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iOS and Bluetooth: The Possibilities and Limitations

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Very Engineering Team

February 12, 2019
4 min read

Bluetooth is more than two decades old, yet the technology has never been more in vogue. Roughly 4.2 billion Bluetooth-enabled devices are projected to ship in 2019 alone.

Bluetooth’s popularity is due in large part to its inclusion on virtually every smartphone (both iOS and Android), as well as its usefulness for new domains such as the Internet of Things (IoT). New Apple smartphone models such as the iPhone 8 and iPhone X advertise their support for Bluetooth 5, the latest version of the Bluetooth technology.

In the past few years, opportunities for combining iOS and Bluetooth have grown exponentially. At the same time, however, it’s important to be aware of the limitations that these technologies have. This article will discuss all the details about how iOS and Bluetooth can work in conjunction to create new possibilities. 

How Can iOS and Bluetooth Work Together?

iOS and Bluetooth would seem to be natural partners. Below are a few ways that iOS devices can benefit

  • Headphones: Apple’s AirPods are wireless Bluetooth headphones that can connect to any Apple device, including smartphones, tablets, and laptops.
  • Speakers: Music playing on an iPhone or iPad can be streamed to a nearby speaker using Bluetooth.
  • Microphones: Bluetooth microphones and headsets can connect to your iOS device and record audio.
  • Apple Watch: You can use Bluetooth to pair your Apple Watch with your iPhone or connect it with other Bluetooth accessories.
  • Trackers: Key finding devices such as Tile use Bluetooth and an iOS mobile app to help you recover your lost items.

iOS and Bluetooth: New Areas of Opportunity

Home automation is one of the most promising IoT domains, and iOS and Bluetooth are two key technologies. For example, Apple has released its own Home mobile app that allows you to remotely control the IoT devices in your home using Bluetooth, from lights and speakers to thermostats and air conditioners.

Medical and fitness devices are also another highly interesting use case for iOS and Bluetooth. Beddit, for example, is an iOS app that tracks your behavior while you sleep, including your heart rate, breathing, sleep quality, and even snoring. The app connects to an external sensor using Bluetooth. In 2017, Apple announced that it would acquire Beddit—a move likely related to Apple’s desire to add sleep tracking to the Apple Watch.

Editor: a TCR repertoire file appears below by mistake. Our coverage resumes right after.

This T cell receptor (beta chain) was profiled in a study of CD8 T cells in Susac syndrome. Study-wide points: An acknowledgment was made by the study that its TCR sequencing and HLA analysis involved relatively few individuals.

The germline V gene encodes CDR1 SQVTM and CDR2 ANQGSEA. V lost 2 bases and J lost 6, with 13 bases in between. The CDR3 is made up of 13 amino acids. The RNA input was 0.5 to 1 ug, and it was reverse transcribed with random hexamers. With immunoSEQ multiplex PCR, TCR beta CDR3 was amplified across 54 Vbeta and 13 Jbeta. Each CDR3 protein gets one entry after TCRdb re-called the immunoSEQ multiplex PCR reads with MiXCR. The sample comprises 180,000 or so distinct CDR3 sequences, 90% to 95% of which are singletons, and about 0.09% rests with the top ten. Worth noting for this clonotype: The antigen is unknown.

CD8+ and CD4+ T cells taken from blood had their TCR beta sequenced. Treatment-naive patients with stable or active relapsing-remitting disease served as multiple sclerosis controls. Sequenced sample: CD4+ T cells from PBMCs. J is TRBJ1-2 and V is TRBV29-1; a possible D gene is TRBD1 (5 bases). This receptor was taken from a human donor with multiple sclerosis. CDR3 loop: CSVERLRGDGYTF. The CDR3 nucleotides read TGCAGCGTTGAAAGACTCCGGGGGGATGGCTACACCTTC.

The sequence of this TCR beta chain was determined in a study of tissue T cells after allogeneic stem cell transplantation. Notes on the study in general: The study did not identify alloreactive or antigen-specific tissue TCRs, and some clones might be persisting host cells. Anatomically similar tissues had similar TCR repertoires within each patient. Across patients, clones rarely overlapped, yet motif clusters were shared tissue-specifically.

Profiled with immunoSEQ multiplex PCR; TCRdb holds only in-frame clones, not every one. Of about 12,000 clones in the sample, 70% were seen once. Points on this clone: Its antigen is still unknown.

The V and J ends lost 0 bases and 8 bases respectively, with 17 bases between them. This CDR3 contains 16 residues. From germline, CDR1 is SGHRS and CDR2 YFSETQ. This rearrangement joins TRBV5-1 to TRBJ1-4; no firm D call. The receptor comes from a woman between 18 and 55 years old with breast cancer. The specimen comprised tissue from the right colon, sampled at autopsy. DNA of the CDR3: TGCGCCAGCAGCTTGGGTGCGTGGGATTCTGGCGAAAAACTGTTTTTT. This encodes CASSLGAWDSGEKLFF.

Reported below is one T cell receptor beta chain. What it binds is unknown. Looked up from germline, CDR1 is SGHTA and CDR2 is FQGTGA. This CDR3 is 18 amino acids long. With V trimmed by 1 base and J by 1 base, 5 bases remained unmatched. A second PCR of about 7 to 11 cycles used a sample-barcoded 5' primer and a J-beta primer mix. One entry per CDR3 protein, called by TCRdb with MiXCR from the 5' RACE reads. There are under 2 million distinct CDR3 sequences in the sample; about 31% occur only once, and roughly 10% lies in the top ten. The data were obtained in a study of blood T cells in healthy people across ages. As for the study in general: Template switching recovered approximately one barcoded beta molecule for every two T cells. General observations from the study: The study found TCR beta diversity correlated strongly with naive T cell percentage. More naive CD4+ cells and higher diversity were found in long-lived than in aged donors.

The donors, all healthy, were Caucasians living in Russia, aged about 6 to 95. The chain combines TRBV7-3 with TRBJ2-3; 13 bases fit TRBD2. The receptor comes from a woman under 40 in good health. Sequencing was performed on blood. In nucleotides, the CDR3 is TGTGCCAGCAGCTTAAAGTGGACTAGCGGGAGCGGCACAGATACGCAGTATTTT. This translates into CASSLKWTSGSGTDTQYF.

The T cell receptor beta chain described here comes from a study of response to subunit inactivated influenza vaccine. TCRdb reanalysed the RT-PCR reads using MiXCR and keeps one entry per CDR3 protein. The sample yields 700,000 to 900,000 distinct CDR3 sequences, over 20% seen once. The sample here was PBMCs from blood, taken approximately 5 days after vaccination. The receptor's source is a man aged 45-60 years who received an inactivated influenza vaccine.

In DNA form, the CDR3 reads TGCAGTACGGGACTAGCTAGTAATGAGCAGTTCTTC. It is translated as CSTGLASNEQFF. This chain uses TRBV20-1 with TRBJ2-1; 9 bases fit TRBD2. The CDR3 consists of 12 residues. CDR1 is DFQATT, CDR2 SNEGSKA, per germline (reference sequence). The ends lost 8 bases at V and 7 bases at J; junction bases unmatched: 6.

Location tracking beacons such as Tile are a third exciting use case for Bluetooth and iOS. Although Tile is largely marketed to absent-minded consumers who keep misplacing their keychains and wallets, the technology can be used by anyone who wants to track the location of an object or person. Bluetooth can help companies keep a more active eye on their facilities, and build a more intelligent supply chain as a result.

iOS and Bluetooth: Challenges and Limitations

Although iOS and Bluetooth are natural partners, using them together also comes with its own caveats and limitations.

First, you need to make sure that your product is certified by the Bluetooth Special Interest Group (SIG). All products that use Bluetooth must go through a qualification process to ensure that they fulfill the technology’s standards and proprietary licenses.

Second, note that iOS obscures the IDs of Bluetooth devices. If you need to tie data to a specific device, you’ll need to transmit these device IDs manually. 

Third, you can scan for devices and fetch data in the background even when your mobile app isn’t on screen. However, don’t expect that mobile apps will be able to continuously poll a Bluetooth device for data.

By informing iOS about the specific information that you’re looking for, your app will be “woken up” when iOS finds matching Bluetooth devices. Your app will only be woken up in the background if iOS detects the devices or services that you’re looking for.

You can bypass this restriction by periodically broadcasting a custom sync service from your Bluetooth device. Your app can be set to wake up when this service is detected, and then perform additional processing.

Of course, this fix is likely to reduce the battery life of the Bluetooth device. You should perform some tests to find the right balance between keeping your app data and preserving the battery.

Here at Very, we know these facts through experience. We worked on a project for a client where the Bluetooth device had a sync service that appeared every few minutes. This service triggered a mobile app to wake up so that it could request the data it needed.

Finally, make sure that any product you design is in compliance with Apple’s Accessory Design Guidelines for Apple Devices. This will ensure that your products work in harmony with Apple devices, without hindering their operations.

Final Thoughts

iOS and Bluetooth are two technologies that are stronger when brought together. From home automation to location tracking and navigation, there are a variety of innovative use cases for Bluetooth and iOS, not to mention IoT development opportunities.

Have the next great idea for combining iOS devices with Bluetooth? Very’s team of product development experts can help you make it a reality. Contact us for a consultation about how we can assist you.